At the Book Festival last week, Scottish artist and writer John Byrne (Tutti Frutti, Slab Boys Trilogy) commented on the lack of independent theatre companies currently producing in Scotland. He compared us to Ireland, whose theatre scene flourishes with different companies making different work, and called for change (a quick Google search of independent theatre companies in each country gives double the number of links direct to Irish companies than to Scottish). And so it was that Byrne recommended to his packed auditorium, Fishamble’s Silent, a new Irish play about a homeless man ‘who once had splendid things, but he has lost it all’, that was one of the first new works to win a Fringe First this year.
The Scotsman Fringe First awards were set up in 1973 to encourage the production and showcasing of new writing at the festival. Since then, they have become a prestigious award and carry heavy weight for the future success of some smaller companies. So far, fifteen out of approximately two thousand shows have been awarded so far, with the final round to be announced later this week.
The TEAM’s production Mission Drift won their fourth consecutive (and deserved) Fringe First along with a Herald Angel award. Dominic Hill’s final production as Artistic Director of the Traverse, Futureproof, also won a First, as did the National Theatre of Scotland’s The Wheel. Their site-specific piece, The Strange Undoing of Prudencia Hart has been awarded a Herald Angel too.
Simon Callow, thespian extraordinaire has been given both a First and a Herald Archangel award for Tuesdays at Tescos, which has received mixed reviews from critics; tvb giving it an acclaimed five bomb review, and the Guardian, a mere two. Whether you agree with either – the conflict lies more in the script than anything else – Callow’s performance is (as always) highly commendable.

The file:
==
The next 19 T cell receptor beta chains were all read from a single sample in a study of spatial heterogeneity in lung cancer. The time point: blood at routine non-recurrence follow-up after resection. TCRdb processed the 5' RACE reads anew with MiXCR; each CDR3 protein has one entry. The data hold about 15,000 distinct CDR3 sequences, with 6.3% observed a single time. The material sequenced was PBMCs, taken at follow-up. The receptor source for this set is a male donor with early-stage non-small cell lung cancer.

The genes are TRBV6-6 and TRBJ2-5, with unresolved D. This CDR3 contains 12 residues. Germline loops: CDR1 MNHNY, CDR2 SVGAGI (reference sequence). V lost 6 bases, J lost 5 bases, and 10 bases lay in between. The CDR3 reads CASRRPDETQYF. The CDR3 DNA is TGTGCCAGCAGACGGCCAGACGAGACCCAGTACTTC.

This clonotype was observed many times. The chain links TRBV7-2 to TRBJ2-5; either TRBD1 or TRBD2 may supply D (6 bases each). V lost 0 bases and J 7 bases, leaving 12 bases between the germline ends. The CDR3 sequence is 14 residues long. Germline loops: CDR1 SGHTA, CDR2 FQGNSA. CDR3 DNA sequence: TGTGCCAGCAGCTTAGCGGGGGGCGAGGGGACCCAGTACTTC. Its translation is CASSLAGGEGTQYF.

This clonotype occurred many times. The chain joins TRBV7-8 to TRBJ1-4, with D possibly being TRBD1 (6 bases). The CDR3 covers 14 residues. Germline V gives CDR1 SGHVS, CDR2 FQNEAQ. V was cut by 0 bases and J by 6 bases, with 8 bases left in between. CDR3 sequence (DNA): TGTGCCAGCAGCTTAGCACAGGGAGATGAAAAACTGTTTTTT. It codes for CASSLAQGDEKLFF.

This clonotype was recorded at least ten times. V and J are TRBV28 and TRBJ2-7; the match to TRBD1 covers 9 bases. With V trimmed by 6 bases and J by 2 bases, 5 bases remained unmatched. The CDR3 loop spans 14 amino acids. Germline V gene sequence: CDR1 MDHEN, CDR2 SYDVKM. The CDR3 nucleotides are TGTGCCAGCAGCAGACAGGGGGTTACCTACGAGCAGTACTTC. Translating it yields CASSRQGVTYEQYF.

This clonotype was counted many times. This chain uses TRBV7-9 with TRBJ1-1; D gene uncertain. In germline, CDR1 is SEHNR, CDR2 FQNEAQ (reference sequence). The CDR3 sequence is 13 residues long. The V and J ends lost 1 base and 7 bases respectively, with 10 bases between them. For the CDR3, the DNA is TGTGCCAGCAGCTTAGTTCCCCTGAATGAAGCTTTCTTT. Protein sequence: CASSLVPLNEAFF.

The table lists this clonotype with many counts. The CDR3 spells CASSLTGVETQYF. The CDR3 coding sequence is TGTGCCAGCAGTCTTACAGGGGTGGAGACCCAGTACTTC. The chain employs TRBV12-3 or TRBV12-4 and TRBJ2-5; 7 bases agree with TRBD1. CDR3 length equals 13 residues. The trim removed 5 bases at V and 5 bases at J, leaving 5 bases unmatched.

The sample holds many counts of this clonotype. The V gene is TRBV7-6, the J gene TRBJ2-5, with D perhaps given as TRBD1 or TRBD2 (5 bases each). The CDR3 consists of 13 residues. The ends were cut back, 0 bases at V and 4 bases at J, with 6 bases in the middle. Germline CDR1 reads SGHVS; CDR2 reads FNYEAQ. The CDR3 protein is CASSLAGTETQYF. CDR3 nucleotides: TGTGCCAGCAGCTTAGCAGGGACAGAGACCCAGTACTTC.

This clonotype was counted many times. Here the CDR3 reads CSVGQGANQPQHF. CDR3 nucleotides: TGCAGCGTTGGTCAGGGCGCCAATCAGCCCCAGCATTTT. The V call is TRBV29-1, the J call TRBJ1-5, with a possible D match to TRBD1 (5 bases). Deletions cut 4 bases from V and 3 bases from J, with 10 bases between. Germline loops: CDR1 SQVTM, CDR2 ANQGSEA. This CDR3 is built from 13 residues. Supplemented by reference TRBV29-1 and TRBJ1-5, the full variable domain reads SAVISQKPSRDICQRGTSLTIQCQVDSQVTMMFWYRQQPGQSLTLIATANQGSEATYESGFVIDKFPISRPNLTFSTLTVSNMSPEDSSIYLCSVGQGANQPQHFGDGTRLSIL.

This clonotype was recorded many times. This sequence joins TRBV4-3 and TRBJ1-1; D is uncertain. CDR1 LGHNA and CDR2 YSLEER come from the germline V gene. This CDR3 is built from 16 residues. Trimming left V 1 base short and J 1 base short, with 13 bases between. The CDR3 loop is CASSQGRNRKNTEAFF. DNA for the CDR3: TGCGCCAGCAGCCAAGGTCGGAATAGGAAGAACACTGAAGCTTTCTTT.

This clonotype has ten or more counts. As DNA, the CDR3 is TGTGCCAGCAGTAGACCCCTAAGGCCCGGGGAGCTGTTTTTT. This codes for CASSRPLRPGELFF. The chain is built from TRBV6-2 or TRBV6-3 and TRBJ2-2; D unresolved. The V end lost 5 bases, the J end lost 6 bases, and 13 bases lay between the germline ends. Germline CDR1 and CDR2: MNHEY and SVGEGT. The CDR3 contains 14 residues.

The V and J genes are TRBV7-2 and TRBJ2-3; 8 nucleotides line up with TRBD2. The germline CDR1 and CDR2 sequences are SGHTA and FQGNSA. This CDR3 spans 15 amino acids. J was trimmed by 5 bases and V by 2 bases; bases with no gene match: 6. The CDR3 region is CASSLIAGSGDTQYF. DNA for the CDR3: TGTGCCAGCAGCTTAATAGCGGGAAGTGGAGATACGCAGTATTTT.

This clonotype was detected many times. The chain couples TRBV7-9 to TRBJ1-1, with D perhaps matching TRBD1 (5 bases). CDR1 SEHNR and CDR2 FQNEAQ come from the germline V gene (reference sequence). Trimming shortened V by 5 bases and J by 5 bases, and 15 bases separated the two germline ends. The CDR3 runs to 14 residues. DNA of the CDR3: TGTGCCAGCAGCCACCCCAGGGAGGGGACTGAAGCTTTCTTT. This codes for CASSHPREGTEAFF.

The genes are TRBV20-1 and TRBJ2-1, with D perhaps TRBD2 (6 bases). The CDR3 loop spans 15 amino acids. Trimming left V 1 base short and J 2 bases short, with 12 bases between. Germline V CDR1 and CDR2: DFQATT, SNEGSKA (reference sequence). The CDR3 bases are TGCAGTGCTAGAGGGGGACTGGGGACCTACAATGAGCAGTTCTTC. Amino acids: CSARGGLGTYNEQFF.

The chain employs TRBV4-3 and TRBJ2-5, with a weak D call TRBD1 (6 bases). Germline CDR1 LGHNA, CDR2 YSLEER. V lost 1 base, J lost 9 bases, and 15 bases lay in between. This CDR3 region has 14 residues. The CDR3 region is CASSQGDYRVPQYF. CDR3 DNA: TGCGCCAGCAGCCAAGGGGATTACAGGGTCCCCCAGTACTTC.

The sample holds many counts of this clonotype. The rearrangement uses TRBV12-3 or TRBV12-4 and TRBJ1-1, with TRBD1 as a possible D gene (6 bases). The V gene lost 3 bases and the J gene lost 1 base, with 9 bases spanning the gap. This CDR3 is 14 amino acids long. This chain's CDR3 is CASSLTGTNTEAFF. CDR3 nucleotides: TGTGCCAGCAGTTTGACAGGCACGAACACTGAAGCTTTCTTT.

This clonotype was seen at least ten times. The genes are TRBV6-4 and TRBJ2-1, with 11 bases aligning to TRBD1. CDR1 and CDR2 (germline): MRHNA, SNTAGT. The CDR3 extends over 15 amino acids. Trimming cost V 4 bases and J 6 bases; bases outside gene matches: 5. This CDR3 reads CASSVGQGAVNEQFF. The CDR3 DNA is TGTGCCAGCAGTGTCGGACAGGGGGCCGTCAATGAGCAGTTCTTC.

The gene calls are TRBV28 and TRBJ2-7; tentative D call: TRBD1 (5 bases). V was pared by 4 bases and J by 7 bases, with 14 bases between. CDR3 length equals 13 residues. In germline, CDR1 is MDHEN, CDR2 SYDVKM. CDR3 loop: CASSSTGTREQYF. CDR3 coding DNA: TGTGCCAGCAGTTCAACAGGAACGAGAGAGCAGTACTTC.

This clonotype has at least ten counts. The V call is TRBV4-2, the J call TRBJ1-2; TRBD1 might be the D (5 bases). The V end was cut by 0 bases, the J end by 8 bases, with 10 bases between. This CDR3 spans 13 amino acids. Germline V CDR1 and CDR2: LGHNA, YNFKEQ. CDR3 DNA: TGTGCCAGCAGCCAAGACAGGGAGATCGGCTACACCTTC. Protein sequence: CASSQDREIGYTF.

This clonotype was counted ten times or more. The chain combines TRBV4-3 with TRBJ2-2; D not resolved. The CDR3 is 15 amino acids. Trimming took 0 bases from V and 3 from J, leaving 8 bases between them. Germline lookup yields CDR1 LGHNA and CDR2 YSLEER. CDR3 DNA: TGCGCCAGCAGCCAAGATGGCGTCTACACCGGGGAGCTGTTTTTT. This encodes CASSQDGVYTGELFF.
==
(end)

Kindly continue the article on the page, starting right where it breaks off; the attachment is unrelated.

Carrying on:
Nutshell’s Allotment, and Escalator East to Edinburgh’s The Oh Fuck Moment and 2401 Objects have all been awarded Fringe Firsts and these, among others, are the companies that will benefit most from the accolade with (hopefully) more press attention and rising audience numbers, which will support future applications for funding and so help their development.
Edinburgh’s arts subsidies concentrate on festivals – which is a good thing – but means we’re lacking strong year round theatre. It’s encouraging to see the Traverse and NTS winning such awards, but it’s not surprising, and I suspect there are pieces of writing equally relevant and exciting that are overlooked. If people use names of companies or big stars as a mark of quality assurance, we risk not exploring smaller independent companies and promoting their work. We are a country with a reputation for producing splendid things. Should we risk losing it all by favouring the mainstream?